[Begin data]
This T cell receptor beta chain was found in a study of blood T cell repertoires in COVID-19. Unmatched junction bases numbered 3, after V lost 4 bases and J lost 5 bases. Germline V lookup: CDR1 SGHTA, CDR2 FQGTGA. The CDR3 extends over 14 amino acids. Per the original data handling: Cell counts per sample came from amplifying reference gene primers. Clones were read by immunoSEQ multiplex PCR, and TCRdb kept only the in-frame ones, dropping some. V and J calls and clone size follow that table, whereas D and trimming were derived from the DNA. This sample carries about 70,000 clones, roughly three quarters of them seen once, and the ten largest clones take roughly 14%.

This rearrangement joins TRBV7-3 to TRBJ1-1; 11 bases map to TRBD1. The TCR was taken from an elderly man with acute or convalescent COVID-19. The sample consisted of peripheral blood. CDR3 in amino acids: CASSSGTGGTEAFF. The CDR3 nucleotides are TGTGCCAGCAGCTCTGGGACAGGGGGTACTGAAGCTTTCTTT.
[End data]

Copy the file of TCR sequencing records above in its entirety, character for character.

This T cell receptor beta chain was found in a study of blood T cell repertoires in COVID-19. Unmatched junction bases numbered 3, after V lost 4 bases and J lost 5 bases. Germline V lookup: CDR1 SGHTA, CDR2 FQGTGA. The CDR3 extends over 14 amino acids. Per the original data handling: Cell counts per sample came from amplifying reference gene primers. Clones were read by immunoSEQ multiplex PCR, and TCRdb kept only the in-frame ones, dropping some. V and J calls and clone size follow that table, whereas D and trimming were derived from the DNA. This sample carries about 70,000 clones, roughly three quarters of them seen once, and the ten largest clones take roughly 14%.

This rearrangement joins TRBV7-3 to TRBJ1-1; 11 bases map to TRBD1. The TCR was taken from an elderly man with acute or convalescent COVID-19. The sample consisted of peripheral blood. CDR3 in amino acids: CASSSGTGGTEAFF. The CDR3 nucleotides are TGTGCCAGCAGCTCTGGGACAGGGGGTACTGAAGCTTTCTTT.